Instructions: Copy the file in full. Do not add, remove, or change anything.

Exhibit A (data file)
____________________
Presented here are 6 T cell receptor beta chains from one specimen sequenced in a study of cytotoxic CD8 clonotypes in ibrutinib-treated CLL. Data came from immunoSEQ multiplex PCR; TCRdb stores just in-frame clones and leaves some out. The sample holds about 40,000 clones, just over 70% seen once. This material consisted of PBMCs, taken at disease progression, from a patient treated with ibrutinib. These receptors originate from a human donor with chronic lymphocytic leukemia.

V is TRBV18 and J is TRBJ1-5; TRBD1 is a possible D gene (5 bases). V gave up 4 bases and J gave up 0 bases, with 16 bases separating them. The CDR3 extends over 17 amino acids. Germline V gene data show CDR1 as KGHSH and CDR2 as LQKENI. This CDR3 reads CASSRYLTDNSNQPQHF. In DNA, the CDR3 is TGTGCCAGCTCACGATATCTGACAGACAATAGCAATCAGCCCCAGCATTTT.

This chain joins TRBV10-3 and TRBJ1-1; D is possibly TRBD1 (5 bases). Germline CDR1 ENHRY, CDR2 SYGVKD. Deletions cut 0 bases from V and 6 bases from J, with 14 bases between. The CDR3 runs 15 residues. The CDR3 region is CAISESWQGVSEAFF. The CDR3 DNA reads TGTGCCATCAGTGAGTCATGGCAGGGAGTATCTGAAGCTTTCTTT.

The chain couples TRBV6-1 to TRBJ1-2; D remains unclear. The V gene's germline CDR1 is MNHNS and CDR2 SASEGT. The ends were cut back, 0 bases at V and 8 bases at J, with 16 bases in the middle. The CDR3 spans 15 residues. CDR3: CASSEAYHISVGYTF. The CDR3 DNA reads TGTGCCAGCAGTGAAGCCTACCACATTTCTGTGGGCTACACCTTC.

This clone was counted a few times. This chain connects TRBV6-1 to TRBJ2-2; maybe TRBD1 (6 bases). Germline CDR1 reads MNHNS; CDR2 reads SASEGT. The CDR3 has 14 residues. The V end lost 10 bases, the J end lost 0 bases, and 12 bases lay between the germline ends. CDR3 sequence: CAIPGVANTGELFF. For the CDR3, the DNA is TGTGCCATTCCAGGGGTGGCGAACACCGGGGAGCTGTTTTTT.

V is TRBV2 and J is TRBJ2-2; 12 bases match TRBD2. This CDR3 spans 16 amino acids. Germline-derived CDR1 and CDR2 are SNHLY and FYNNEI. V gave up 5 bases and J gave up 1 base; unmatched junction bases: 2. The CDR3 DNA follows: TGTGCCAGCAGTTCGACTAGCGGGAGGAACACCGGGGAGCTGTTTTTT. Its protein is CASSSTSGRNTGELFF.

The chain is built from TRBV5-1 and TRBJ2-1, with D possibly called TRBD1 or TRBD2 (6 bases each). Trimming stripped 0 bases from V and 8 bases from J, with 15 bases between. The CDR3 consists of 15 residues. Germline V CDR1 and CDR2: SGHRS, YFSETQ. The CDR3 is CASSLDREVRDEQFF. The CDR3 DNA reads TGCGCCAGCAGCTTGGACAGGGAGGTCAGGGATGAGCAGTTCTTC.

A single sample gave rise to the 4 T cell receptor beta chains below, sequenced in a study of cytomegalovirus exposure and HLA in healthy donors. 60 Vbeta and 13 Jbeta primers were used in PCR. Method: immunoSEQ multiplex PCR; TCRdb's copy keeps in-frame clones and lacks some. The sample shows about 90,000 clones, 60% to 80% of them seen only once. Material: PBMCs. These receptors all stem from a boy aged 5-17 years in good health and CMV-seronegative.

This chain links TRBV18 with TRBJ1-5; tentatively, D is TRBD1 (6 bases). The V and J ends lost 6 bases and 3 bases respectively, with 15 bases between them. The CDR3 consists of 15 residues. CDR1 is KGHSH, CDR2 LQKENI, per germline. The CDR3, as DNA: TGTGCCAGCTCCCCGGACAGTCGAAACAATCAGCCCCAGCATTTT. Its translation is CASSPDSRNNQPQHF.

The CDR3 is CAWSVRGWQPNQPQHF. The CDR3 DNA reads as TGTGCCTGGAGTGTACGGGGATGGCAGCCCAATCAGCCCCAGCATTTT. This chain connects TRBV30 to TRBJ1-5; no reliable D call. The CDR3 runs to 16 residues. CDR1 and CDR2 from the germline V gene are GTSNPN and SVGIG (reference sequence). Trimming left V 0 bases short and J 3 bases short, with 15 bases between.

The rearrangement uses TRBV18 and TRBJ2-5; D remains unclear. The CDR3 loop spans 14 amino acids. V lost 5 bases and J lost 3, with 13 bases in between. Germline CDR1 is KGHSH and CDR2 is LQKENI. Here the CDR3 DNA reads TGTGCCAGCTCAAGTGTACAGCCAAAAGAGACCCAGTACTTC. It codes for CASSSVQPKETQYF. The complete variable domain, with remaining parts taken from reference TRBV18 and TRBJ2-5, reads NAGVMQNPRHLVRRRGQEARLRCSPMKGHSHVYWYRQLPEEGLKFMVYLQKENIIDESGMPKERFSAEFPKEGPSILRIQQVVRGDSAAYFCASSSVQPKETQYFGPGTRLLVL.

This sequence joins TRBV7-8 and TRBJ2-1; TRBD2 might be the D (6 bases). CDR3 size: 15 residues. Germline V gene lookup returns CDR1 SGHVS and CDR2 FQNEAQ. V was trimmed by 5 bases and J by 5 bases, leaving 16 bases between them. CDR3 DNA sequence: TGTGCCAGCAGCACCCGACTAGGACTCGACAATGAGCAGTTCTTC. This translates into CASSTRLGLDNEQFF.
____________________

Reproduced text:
Presented here are 6 T cell receptor beta chains from one specimen sequenced in a study of cytotoxic CD8 clonotypes in ibrutinib-treated CLL. Data came from immunoSEQ multiplex PCR; TCRdb stores just in-frame clones and leaves some out. The sample holds about 40,000 clones, just over 70% seen once. This material consisted of PBMCs, taken at disease progression, from a patient treated with ibrutinib. These receptors originate from a human donor with chronic lymphocytic leukemia.

V is TRBV18 and J is TRBJ1-5; TRBD1 is a possible D gene (5 bases). V gave up 4 bases and J gave up 0 bases, with 16 bases separating them. The CDR3 extends over 17 amino acids. Germline V gene data show CDR1 as KGHSH and CDR2 as LQKENI. This CDR3 reads CASSRYLTDNSNQPQHF. In DNA, the CDR3 is TGTGCCAGCTCACGATATCTGACAGACAATAGCAATCAGCCCCAGCATTTT.

This chain joins TRBV10-3 and TRBJ1-1; D is possibly TRBD1 (5 bases). Germline CDR1 ENHRY, CDR2 SYGVKD. Deletions cut 0 bases from V and 6 bases from J, with 14 bases between. The CDR3 runs 15 residues. The CDR3 region is CAISESWQGVSEAFF. The CDR3 DNA reads TGTGCCATCAGTGAGTCATGGCAGGGAGTATCTGAAGCTTTCTTT.

The chain couples TRBV6-1 to TRBJ1-2; D remains unclear. The V gene's germline CDR1 is MNHNS and CDR2 SASEGT. The ends were cut back, 0 bases at V and 8 bases at J, with 16 bases in the middle. The CDR3 spans 15 residues. CDR3: CASSEAYHISVGYTF. The CDR3 DNA reads TGTGCCAGCAGTGAAGCCTACCACATTTCTGTGGGCTACACCTTC.

This clone was counted a few times. This chain connects TRBV6-1 to TRBJ2-2; maybe TRBD1 (6 bases). Germline CDR1 reads MNHNS; CDR2 reads SASEGT. The CDR3 has 14 residues. The V end lost 10 bases, the J end lost 0 bases, and 12 bases lay between the germline ends. CDR3 sequence: CAIPGVANTGELFF. For the CDR3, the DNA is TGTGCCATTCCAGGGGTGGCGAACACCGGGGAGCTGTTTTTT.

V is TRBV2 and J is TRBJ2-2; 12 bases match TRBD2. This CDR3 spans 16 amino acids. Germline-derived CDR1 and CDR2 are SNHLY and FYNNEI. V gave up 5 bases and J gave up 1 base; unmatched junction bases: 2. The CDR3 DNA follows: TGTGCCAGCAGTTCGACTAGCGGGAGGAACACCGGGGAGCTGTTTTTT. Its protein is CASSSTSGRNTGELFF.

The chain is built from TRBV5-1 and TRBJ2-1, with D possibly called TRBD1 or TRBD2 (6 bases each). Trimming stripped 0 bases from V and 8 bases from J, with 15 bases between. The CDR3 consists of 15 residues. Germline V CDR1 and CDR2: SGHRS, YFSETQ. The CDR3 is CASSLDREVRDEQFF. The CDR3 DNA reads TGCGCCAGCAGCTTGGACAGGGAGGTCAGGGATGAGCAGTTCTTC.

A single sample gave rise to the 4 T cell receptor beta chains below, sequenced in a study of cytomegalovirus exposure and HLA in healthy donors. 60 Vbeta and 13 Jbeta primers were used in PCR. Method: immunoSEQ multiplex PCR; TCRdb's copy keeps in-frame clones and lacks some. The sample shows about 90,000 clones, 60% to 80% of them seen only once. Material: PBMCs. These receptors all stem from a boy aged 5-17 years in good health and CMV-seronegative.

This chain links TRBV18 with TRBJ1-5; tentatively, D is TRBD1 (6 bases). The V and J ends lost 6 bases and 3 bases respectively, with 15 bases between them. The CDR3 consists of 15 residues. CDR1 is KGHSH, CDR2 LQKENI, per germline. The CDR3, as DNA: TGTGCCAGCTCCCCGGACAGTCGAAACAATCAGCCCCAGCATTTT. Its translation is CASSPDSRNNQPQHF.

The CDR3 is CAWSVRGWQPNQPQHF. The CDR3 DNA reads as TGTGCCTGGAGTGTACGGGGATGGCAGCCCAATCAGCCCCAGCATTTT. This chain connects TRBV30 to TRBJ1-5; no reliable D call. The CDR3 runs to 16 residues. CDR1 and CDR2 from the germline V gene are GTSNPN and SVGIG (reference sequence). Trimming left V 0 bases short and J 3 bases short, with 15 bases between.

The rearrangement uses TRBV18 and TRBJ2-5; D remains unclear. The CDR3 loop spans 14 amino acids. V lost 5 bases and J lost 3, with 13 bases in between. Germline CDR1 is KGHSH and CDR2 is LQKENI. Here the CDR3 DNA reads TGTGCCAGCTCAAGTGTACAGCCAAAAGAGACCCAGTACTTC. It codes for CASSSVQPKETQYF. The complete variable domain, with remaining parts taken from reference TRBV18 and TRBJ2-5, reads NAGVMQNPRHLVRRRGQEARLRCSPMKGHSHVYWYRQLPEEGLKFMVYLQKENIIDESGMPKERFSAEFPKEGPSILRIQQVVRGDSAAYFCASSSVQPKETQYFGPGTRLLVL.

This sequence joins TRBV7-8 and TRBJ2-1; TRBD2 might be the D (6 bases). CDR3 size: 15 residues. Germline V gene lookup returns CDR1 SGHVS and CDR2 FQNEAQ. V was trimmed by 5 bases and J by 5 bases, leaving 16 bases between them. CDR3 DNA sequence: TGTGCCAGCAGCACCCGACTAGGACTCGACAATGAGCAGTTCTTC. This translates into CASSTRLGLDNEQFF.